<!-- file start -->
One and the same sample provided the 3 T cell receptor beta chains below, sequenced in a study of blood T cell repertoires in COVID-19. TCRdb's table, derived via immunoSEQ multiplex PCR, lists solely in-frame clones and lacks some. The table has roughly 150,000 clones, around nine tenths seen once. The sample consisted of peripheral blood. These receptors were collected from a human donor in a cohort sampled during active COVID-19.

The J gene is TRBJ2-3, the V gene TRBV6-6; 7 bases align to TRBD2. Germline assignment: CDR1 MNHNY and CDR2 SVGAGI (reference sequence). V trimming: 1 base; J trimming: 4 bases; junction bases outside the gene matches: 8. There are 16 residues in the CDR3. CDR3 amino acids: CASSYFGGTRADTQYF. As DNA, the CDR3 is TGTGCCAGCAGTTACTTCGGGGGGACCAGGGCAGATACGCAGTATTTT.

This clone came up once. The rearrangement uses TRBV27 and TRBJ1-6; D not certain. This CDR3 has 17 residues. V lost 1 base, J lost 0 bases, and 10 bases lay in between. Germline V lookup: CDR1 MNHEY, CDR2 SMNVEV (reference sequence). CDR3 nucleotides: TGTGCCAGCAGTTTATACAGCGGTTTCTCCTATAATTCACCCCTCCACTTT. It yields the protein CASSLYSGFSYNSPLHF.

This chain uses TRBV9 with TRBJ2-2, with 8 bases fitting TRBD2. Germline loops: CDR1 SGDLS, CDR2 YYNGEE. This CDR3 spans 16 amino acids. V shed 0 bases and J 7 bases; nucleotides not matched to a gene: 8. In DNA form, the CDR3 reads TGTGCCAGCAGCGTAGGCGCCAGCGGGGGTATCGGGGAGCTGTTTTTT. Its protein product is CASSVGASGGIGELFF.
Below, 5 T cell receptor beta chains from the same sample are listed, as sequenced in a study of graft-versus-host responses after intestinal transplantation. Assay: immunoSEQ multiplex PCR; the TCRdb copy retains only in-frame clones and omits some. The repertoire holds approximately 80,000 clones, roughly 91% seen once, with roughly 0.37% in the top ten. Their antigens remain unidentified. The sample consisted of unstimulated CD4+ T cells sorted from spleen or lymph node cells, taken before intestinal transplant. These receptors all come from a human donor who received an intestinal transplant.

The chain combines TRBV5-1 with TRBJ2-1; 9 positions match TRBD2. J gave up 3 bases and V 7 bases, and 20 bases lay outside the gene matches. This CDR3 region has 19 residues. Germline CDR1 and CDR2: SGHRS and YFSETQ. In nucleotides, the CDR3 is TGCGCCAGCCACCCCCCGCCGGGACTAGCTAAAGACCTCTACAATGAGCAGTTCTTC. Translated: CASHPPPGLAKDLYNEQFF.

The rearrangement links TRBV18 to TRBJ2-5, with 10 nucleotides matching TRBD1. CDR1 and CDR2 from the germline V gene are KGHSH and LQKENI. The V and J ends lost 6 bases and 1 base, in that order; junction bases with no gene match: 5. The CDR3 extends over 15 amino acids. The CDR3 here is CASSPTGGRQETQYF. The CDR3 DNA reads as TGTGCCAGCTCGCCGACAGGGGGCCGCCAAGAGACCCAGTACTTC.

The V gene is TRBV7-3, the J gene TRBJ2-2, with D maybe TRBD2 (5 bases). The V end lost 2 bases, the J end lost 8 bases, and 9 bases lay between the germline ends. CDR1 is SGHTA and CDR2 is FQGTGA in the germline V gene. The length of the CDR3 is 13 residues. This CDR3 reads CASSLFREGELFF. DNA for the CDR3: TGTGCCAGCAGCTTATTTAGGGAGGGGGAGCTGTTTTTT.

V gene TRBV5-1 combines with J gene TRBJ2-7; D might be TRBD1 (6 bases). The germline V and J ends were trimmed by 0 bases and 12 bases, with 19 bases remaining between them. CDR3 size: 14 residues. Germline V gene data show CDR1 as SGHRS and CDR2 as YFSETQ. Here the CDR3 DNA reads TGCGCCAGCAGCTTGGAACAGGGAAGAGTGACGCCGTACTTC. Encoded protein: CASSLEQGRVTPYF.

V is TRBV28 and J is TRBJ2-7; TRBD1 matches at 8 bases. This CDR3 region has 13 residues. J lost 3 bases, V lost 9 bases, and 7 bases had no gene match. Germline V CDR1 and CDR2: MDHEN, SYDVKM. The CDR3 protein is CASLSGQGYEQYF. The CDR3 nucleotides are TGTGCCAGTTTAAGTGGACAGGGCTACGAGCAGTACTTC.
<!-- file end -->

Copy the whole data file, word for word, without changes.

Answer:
One and the same sample provided the 3 T cell receptor beta chains below, sequenced in a study of blood T cell repertoires in COVID-19. TCRdb's table, derived via immunoSEQ multiplex PCR, lists solely in-frame clones and lacks some. The table has roughly 150,000 clones, around nine tenths seen once. The sample consisted of peripheral blood. These receptors were collected from a human donor in a cohort sampled during active COVID-19.

The J gene is TRBJ2-3, the V gene TRBV6-6; 7 bases align to TRBD2. Germline assignment: CDR1 MNHNY and CDR2 SVGAGI (reference sequence). V trimming: 1 base; J trimming: 4 bases; junction bases outside the gene matches: 8. There are 16 residues in the CDR3. CDR3 amino acids: CASSYFGGTRADTQYF. As DNA, the CDR3 is TGTGCCAGCAGTTACTTCGGGGGGACCAGGGCAGATACGCAGTATTTT.

This clone came up once. The rearrangement uses TRBV27 and TRBJ1-6; D not certain. This CDR3 has 17 residues. V lost 1 base, J lost 0 bases, and 10 bases lay in between. Germline V lookup: CDR1 MNHEY, CDR2 SMNVEV (reference sequence). CDR3 nucleotides: TGTGCCAGCAGTTTATACAGCGGTTTCTCCTATAATTCACCCCTCCACTTT. It yields the protein CASSLYSGFSYNSPLHF.

This chain uses TRBV9 with TRBJ2-2, with 8 bases fitting TRBD2. Germline loops: CDR1 SGDLS, CDR2 YYNGEE. This CDR3 spans 16 amino acids. V shed 0 bases and J 7 bases; nucleotides not matched to a gene: 8. In DNA form, the CDR3 reads TGTGCCAGCAGCGTAGGCGCCAGCGGGGGTATCGGGGAGCTGTTTTTT. Its protein product is CASSVGASGGIGELFF.
Below, 5 T cell receptor beta chains from the same sample are listed, as sequenced in a study of graft-versus-host responses after intestinal transplantation. Assay: immunoSEQ multiplex PCR; the TCRdb copy retains only in-frame clones and omits some. The repertoire holds approximately 80,000 clones, roughly 91% seen once, with roughly 0.37% in the top ten. Their antigens remain unidentified. The sample consisted of unstimulated CD4+ T cells sorted from spleen or lymph node cells, taken before intestinal transplant. These receptors all come from a human donor who received an intestinal transplant.

The chain combines TRBV5-1 with TRBJ2-1; 9 positions match TRBD2. J gave up 3 bases and V 7 bases, and 20 bases lay outside the gene matches. This CDR3 region has 19 residues. Germline CDR1 and CDR2: SGHRS and YFSETQ. In nucleotides, the CDR3 is TGCGCCAGCCACCCCCCGCCGGGACTAGCTAAAGACCTCTACAATGAGCAGTTCTTC. Translated: CASHPPPGLAKDLYNEQFF.

The rearrangement links TRBV18 to TRBJ2-5, with 10 nucleotides matching TRBD1. CDR1 and CDR2 from the germline V gene are KGHSH and LQKENI. The V and J ends lost 6 bases and 1 base, in that order; junction bases with no gene match: 5. The CDR3 extends over 15 amino acids. The CDR3 here is CASSPTGGRQETQYF. The CDR3 DNA reads as TGTGCCAGCTCGCCGACAGGGGGCCGCCAAGAGACCCAGTACTTC.

The V gene is TRBV7-3, the J gene TRBJ2-2, with D maybe TRBD2 (5 bases). The V end lost 2 bases, the J end lost 8 bases, and 9 bases lay between the germline ends. CDR1 is SGHTA and CDR2 is FQGTGA in the germline V gene. The length of the CDR3 is 13 residues. This CDR3 reads CASSLFREGELFF. DNA for the CDR3: TGTGCCAGCAGCTTATTTAGGGAGGGGGAGCTGTTTTTT.

V gene TRBV5-1 combines with J gene TRBJ2-7; D might be TRBD1 (6 bases). The germline V and J ends were trimmed by 0 bases and 12 bases, with 19 bases remaining between them. CDR3 size: 14 residues. Germline V gene data show CDR1 as SGHRS and CDR2 as YFSETQ. Here the CDR3 DNA reads TGCGCCAGCAGCTTGGAACAGGGAAGAGTGACGCCGTACTTC. Encoded protein: CASSLEQGRVTPYF.

V is TRBV28 and J is TRBJ2-7; TRBD1 matches at 8 bases. This CDR3 region has 13 residues. J lost 3 bases, V lost 9 bases, and 7 bases had no gene match. Germline V CDR1 and CDR2: MDHEN, SYDVKM. The CDR3 protein is CASLSGQGYEQYF. The CDR3 nucleotides are TGTGCCAGTTTAAGTGGACAGGGCTACGAGCAGTACTTC.